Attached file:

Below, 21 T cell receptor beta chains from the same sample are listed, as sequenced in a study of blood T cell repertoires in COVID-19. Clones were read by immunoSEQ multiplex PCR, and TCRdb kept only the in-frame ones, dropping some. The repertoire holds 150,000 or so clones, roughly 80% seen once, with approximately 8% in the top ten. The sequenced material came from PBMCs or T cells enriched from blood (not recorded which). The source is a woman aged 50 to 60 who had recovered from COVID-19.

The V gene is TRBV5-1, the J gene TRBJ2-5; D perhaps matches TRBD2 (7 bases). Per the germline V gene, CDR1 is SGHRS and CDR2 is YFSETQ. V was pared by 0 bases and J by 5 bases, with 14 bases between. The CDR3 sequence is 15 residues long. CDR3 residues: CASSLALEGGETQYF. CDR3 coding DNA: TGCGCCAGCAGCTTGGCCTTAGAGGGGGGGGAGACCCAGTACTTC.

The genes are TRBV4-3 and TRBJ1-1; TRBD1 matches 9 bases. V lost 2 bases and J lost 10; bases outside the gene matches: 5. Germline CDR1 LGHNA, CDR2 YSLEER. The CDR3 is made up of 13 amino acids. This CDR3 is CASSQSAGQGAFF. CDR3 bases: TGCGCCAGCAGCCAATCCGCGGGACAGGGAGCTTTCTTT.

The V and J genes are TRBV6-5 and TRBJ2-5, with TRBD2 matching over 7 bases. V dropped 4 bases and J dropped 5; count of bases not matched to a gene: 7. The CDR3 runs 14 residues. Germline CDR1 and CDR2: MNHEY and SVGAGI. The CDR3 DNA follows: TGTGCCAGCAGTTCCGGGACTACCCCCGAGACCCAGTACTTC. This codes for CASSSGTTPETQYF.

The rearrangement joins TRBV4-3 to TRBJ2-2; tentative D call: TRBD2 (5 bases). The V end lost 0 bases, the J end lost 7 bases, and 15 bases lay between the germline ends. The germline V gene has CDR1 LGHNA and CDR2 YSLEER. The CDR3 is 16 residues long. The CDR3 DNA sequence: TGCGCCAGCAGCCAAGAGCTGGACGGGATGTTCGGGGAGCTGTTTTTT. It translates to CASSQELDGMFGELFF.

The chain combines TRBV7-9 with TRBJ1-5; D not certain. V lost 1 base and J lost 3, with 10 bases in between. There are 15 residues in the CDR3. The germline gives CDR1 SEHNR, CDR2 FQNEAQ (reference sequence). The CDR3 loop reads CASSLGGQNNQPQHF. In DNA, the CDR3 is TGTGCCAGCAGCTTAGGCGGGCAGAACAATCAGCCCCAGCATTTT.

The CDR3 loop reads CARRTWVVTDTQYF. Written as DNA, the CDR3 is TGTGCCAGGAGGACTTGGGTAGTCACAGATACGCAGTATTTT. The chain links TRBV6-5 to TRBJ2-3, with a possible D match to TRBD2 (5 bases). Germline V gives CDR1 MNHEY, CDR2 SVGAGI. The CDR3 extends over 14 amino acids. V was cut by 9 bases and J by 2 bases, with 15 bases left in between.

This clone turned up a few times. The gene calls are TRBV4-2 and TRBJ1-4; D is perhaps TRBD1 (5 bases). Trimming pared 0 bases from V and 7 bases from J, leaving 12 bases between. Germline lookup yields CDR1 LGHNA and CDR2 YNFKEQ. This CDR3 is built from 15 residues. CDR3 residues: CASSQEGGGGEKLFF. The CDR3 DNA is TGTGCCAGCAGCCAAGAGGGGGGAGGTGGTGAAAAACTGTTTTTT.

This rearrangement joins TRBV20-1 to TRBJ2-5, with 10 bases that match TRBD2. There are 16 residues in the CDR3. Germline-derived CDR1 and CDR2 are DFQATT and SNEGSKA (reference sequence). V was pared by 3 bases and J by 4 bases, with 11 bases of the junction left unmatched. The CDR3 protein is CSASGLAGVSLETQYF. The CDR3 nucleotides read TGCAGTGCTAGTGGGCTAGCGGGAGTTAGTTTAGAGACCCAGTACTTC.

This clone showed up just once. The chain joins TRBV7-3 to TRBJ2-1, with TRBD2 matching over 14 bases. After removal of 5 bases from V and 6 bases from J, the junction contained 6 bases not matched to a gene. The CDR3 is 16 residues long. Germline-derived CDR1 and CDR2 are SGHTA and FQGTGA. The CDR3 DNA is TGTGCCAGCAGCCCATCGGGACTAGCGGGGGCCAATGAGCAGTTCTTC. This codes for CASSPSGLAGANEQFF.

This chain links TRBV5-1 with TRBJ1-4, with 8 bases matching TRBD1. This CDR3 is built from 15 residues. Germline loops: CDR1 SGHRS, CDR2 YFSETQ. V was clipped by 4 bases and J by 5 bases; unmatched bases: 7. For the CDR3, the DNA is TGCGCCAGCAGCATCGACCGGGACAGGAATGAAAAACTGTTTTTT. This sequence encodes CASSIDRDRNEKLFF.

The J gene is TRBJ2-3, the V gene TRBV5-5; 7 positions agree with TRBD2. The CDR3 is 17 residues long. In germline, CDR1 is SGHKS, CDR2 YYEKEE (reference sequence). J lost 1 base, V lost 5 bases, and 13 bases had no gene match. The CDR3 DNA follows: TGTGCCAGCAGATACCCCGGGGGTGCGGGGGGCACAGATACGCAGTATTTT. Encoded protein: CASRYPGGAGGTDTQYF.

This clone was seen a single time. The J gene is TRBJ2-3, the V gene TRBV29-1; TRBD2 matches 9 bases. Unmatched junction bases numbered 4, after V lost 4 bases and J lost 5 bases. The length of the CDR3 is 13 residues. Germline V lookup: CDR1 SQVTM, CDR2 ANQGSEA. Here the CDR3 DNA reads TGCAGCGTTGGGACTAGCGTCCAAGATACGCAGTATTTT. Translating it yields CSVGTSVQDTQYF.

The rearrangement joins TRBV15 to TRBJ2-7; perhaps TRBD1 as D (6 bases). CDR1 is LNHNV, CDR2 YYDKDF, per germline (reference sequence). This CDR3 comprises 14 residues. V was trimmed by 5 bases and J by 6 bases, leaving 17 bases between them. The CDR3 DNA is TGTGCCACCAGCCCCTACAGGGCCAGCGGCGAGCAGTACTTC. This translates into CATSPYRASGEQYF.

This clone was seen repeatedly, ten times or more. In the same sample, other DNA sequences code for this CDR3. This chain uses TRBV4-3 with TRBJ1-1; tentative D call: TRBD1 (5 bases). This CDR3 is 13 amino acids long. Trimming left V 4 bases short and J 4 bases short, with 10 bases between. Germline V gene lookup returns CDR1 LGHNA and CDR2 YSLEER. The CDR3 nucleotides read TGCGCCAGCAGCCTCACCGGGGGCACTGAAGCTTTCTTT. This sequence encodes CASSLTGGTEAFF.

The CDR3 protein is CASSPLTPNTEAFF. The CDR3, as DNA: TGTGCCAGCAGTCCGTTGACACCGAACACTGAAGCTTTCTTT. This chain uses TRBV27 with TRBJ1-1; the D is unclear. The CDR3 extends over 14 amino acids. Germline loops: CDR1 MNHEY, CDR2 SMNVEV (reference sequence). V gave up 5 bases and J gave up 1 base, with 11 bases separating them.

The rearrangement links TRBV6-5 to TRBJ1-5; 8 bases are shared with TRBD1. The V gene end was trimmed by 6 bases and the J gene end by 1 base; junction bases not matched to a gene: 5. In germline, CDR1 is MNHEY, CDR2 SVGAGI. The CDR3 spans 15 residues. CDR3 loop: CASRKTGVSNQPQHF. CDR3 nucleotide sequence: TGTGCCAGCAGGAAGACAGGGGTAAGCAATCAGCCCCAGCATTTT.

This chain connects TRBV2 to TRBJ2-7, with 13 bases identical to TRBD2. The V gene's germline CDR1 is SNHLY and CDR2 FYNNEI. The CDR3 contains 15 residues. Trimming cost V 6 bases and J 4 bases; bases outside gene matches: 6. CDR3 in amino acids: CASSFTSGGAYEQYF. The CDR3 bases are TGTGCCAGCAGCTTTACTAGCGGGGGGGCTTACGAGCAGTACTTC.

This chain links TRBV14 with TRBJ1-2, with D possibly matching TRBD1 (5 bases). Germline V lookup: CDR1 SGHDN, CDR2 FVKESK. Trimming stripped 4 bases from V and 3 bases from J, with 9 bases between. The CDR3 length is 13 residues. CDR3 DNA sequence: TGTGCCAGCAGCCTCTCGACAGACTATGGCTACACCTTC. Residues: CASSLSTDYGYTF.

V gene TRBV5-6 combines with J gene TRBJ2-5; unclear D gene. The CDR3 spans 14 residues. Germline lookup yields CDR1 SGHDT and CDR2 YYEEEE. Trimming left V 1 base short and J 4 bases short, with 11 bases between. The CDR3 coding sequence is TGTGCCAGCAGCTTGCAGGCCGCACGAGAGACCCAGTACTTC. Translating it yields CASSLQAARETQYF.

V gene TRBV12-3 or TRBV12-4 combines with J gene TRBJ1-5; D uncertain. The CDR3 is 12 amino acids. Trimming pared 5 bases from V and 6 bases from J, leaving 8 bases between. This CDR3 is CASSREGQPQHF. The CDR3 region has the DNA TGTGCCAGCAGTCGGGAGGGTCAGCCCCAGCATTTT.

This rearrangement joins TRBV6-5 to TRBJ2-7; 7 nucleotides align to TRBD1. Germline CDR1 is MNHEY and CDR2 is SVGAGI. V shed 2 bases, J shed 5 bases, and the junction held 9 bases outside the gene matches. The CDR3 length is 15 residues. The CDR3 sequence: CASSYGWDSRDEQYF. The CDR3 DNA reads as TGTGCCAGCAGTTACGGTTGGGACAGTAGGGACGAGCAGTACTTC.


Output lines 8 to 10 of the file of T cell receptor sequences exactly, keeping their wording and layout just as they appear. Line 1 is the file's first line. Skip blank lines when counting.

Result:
This clone turned up a few times. The gene calls are TRBV4-2 and TRBJ1-4; D is perhaps TRBD1 (5 bases). Trimming pared 0 bases from V and 7 bases from J, leaving 12 bases between. Germline lookup yields CDR1 LGHNA and CDR2 YNFKEQ. This CDR3 is built from 15 residues. CDR3 residues: CASSQEGGGGEKLFF. The CDR3 DNA is TGTGCCAGCAGCCAAGAGGGGGGAGGTGGTGAAAAACTGTTTTTT.

This rearrangement joins TRBV20-1 to TRBJ2-5, with 10 bases that match TRBD2. There are 16 residues in the CDR3. Germline-derived CDR1 and CDR2 are DFQATT and SNEGSKA (reference sequence). V was pared by 3 bases and J by 4 bases, with 11 bases of the junction left unmatched. The CDR3 protein is CSASGLAGVSLETQYF. The CDR3 nucleotides read TGCAGTGCTAGTGGGCTAGCGGGAGTTAGTTTAGAGACCCAGTACTTC.

This clone showed up just once. The chain joins TRBV7-3 to TRBJ2-1, with TRBD2 matching over 14 bases. After removal of 5 bases from V and 6 bases from J, the junction contained 6 bases not matched to a gene. The CDR3 is 16 residues long. Germline-derived CDR1 and CDR2 are SGHTA and FQGTGA. The CDR3 DNA is TGTGCCAGCAGCCCATCGGGACTAGCGGGGGCCAATGAGCAGTTCTTC. This codes for CASSPSGLAGANEQFF.